12 Tips for Authors Requesting Reviews from Bloggers | My Musings

Today's Topic: How to keep Bloggers from auto deleting your Review Request.

The 2016 Discussion Challenge is hosted by Nicole @Feed Your Fiction Addiction and Shannon @It Starts At Midnight. “So often book bloggers mean to post more discussions on our blogs, but we just don’t quite get around to it. Well, we wanted to give everyone a little motivation to keep the discussions going, plus give us a place to link up our discussions so that more people will see our precious words of wisdom (or … you know … our GIF-filled rants).”

I have read at least half a dozen posts similar to this on other blogs, but I wrote and am publishing this post out of frustration. Despite the many bloggers before me who have tried to get this information out there, I continue to receive review requests that pretend to be personalized but are from people who obviously haven't bothered to check out my blog. I figure that there is obviously still a need for us to keep saying it.


Note: I am NOT currently accepting books for review.


Dear Authors


You will notice that all but 2 of these tips start in exactly the same way. That is because any Blogger will tell you that the #1 tip is to Read The Policies! To make them a bit easier to digest, I have underlined the relevant verb that starts the unique portion of each tip and bolded the tip's subject.


  1. Read some of the blogger's reviews and consider whether a similar review is what you are looking for. (I recommend you check their index for books similar to your own, and also several you already have strong personal opinions about. Feel free to leave a comment or two.)

  2. Read the blog's policies and make sure that they are currently accepting review requests (and whether they accept self-published books, if relevant).

  3. Read the blog's policies and confirm that they review books in your genre.

  4. Read the blog's policies and find out if they review for your audience (Children, MG, YA, etc).

  5. Read the blog's policies and determine whether they dislike or are opposed to anything in your book.

  6. Read the blog's policies and verify that you are able to provide a (free) copy in at least one of their preferred formats.

  7. Read the blog's policies and decide if their review time frame is acceptable to you.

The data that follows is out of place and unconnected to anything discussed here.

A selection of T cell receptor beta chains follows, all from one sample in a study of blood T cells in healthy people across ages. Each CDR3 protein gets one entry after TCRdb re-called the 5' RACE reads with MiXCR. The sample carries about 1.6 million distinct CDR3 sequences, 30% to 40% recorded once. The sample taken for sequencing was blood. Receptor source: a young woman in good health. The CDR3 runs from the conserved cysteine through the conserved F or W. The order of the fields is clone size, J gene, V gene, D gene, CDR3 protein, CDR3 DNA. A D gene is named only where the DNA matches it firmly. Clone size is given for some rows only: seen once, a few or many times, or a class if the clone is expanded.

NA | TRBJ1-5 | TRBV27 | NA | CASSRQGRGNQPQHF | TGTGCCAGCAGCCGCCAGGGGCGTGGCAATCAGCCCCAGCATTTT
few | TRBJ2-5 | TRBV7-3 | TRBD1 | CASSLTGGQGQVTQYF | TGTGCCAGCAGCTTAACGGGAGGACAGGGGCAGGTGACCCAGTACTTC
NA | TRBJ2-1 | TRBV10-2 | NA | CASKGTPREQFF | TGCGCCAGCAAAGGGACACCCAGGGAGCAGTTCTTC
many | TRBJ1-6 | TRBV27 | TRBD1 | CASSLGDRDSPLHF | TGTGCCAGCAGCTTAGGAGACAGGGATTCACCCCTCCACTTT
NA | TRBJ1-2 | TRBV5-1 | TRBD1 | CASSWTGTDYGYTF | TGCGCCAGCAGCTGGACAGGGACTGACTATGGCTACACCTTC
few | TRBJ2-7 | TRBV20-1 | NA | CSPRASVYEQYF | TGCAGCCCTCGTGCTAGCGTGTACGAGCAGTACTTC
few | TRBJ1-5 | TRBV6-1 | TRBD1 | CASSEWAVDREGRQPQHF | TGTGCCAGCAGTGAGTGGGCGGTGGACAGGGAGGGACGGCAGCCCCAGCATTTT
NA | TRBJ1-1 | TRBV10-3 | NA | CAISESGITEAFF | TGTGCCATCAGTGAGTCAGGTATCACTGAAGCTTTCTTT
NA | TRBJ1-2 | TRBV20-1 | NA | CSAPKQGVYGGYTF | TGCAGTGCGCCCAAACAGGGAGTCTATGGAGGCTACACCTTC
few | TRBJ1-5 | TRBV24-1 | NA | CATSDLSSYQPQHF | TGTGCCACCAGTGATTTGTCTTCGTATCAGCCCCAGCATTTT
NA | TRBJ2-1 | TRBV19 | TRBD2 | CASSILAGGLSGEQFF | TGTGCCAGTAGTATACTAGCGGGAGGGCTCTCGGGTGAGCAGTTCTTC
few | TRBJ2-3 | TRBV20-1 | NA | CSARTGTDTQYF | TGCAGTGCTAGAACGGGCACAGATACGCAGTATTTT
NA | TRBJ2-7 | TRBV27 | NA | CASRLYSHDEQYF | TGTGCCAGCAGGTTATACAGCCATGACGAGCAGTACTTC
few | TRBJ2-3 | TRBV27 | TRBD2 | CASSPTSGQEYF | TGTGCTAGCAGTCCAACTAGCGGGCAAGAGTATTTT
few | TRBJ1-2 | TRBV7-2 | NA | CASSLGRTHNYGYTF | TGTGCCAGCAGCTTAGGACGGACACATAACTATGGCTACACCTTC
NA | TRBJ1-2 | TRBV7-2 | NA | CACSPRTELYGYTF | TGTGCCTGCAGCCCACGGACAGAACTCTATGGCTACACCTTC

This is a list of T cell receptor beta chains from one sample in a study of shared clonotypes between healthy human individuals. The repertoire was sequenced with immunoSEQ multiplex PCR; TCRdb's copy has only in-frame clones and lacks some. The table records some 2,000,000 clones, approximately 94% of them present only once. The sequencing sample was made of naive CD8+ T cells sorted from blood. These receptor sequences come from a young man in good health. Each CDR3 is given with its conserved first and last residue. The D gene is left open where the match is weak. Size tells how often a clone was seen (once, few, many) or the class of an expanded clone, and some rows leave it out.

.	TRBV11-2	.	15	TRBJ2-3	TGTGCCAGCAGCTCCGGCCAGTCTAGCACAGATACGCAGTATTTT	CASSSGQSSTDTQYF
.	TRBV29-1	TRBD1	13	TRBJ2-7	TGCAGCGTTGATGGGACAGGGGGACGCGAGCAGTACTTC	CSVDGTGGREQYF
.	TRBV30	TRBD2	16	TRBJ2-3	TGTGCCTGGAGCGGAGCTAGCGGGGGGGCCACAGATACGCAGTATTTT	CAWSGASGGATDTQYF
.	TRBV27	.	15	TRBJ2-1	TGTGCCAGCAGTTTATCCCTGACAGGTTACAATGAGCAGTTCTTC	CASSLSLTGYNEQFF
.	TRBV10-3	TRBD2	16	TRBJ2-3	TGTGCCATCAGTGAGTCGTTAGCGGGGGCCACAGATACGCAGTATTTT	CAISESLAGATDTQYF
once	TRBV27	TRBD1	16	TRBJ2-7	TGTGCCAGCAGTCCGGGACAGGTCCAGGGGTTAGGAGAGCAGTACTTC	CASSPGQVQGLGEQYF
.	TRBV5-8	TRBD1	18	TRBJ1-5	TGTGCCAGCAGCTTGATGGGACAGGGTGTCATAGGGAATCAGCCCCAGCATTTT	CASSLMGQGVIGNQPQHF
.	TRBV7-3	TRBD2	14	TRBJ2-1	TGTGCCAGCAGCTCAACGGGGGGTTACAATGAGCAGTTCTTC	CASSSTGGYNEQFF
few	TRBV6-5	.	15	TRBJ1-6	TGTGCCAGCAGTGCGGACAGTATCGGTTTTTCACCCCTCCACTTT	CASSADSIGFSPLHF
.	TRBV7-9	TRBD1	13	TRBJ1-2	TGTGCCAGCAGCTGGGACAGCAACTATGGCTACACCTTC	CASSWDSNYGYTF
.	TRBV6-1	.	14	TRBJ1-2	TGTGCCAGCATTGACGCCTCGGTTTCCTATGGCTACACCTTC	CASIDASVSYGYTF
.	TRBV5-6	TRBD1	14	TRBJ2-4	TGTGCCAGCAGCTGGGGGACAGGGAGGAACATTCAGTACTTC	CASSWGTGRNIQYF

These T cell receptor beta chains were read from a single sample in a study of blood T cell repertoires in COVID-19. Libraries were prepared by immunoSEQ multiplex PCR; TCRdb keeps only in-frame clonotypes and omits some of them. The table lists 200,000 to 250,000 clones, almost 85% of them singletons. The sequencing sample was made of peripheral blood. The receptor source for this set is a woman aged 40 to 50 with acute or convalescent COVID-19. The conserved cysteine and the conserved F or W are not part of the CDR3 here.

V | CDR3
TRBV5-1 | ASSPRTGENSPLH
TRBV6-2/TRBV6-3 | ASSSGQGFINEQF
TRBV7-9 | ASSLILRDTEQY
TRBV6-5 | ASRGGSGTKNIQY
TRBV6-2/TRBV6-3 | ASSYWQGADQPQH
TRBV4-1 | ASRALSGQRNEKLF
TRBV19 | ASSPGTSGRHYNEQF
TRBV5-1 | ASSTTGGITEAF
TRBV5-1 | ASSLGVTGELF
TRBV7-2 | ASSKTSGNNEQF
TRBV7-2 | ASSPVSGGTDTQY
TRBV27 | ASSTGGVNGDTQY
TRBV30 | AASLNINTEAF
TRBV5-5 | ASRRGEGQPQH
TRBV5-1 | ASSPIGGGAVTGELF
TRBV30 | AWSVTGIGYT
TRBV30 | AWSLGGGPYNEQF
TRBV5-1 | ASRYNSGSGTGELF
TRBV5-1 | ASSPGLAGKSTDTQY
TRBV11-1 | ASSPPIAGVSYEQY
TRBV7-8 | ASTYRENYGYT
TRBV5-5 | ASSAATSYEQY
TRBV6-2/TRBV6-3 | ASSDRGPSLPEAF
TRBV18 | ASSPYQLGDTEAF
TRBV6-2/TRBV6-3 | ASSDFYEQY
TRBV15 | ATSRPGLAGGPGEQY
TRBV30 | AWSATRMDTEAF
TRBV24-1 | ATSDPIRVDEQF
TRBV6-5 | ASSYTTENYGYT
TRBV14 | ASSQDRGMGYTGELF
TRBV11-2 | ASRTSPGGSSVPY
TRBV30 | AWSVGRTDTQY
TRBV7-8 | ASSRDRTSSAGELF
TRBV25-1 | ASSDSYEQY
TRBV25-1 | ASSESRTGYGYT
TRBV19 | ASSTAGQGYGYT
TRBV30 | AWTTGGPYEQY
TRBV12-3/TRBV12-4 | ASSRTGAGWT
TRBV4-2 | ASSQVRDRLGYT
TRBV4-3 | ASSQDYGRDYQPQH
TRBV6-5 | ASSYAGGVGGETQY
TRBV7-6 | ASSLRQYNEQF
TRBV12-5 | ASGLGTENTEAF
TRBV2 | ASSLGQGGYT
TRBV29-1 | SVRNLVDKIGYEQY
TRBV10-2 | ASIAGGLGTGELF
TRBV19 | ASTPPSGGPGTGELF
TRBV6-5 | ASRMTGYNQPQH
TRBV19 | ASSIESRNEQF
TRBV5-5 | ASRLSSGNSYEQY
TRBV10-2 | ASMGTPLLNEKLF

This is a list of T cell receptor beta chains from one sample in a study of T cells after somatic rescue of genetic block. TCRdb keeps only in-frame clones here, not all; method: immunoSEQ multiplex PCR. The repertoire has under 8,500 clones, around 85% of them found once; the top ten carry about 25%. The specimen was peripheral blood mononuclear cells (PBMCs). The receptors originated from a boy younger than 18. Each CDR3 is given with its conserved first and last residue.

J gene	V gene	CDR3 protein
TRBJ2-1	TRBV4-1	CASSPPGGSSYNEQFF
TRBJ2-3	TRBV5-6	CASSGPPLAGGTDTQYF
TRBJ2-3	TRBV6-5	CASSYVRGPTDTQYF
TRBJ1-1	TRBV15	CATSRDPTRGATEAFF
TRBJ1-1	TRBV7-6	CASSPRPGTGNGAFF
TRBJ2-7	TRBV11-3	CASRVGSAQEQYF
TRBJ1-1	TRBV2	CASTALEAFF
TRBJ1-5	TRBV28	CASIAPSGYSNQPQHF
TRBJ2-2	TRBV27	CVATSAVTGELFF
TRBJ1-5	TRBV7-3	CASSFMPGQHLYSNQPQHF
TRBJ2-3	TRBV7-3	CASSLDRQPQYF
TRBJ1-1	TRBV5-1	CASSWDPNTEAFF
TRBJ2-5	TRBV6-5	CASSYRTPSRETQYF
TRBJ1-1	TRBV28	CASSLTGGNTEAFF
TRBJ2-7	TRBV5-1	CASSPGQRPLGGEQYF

8. Read the blog's policies and discover whether they cross-post and/or promote on the review / social media sites that are most important to you.

  9. Read the blog's policies and see if they are open to any additional promotional material you have to offer (such as interviews, swag, or giveaway copies).

  10. Read the blog's sidebar or About page and learn the blogger's name.

  11. Read the blog's policies and carefully follow the instructions for submitting your request (this includes both how to submit the request and what information to include).

  12. Read the blog's policies and note if they say that only accepted requests will receive an answer (do not contact them a second time).

Bonus Tip 1 - If the policies in any way indicate your book or this blog is not a good fit (genre, audience, content, format, etc): Do not ask the blogger to make an exception, just Move On to the next blog.


Bonus Tip 2 - If a blogger ignores your request, declines your request, or posts a review you don't agree with: Do not keep emailing, or start an argument, just Move On.


Yes, it is a lot more work to do it this way; but anything worth doing is worth doing right. And I can attest that you are just ticking us off (bloggers) when you send us one those "didn't read my policies" requests. Even if your book is a perfect match for my blog, I prefer to fill my limited number of review spots with people who care enough to follow the instructions.

Talk to Me (pretty please)

  • Bloggers: Did I leave anything out?
  • Where are the authors getting all this bad advice about just grabbing someone's email and mentioning a review they've "seen" (which they haven't even read) before offering their own book? [Yes, that's a (mostly) rhetorical question.]


  • If you are a first time visitor, how did you discover my blog?

Got My Book Signature

Get a Second Opinion:

"Generally speaking, bloggers get more queries/submissions than they can possibly read. To give you real numbers: 83% of bloggers who have been blogging more than 3 years receive more than 25 submissions/queries per month. Because they get so many, they need to pare down the numbers and people who don’t follow directions are easy to delete."
"I’m assuming writing your book was a lot of work. So many hours you sat and wrote, wrote certain things again, trying to improve it… don’t you want the book bloggers who review your book to be a good choice, tailored to your book? I’m thinking yes. So you have to read their blogs, otherwise you won’t know their likes and dislikes, their reviewing style, the sites they’re using to talk about your book….


Writing hi, please review my book, it’s great! I’ve attached it, thanks! may be quick, but it really dims your chances of having your book reviewed. Do you really want that?"

"I know none of you—beloved followers—are guilty of these mistakes, but I will say that making that shift from unpublished newbie to “pro” is harrowing and we all do some really stupid stuff. It’s part of why I write these posts because none of us has this information embedded in our DNA. We have to learn some time, so maybe this can save you or someone you know some embarrassment.

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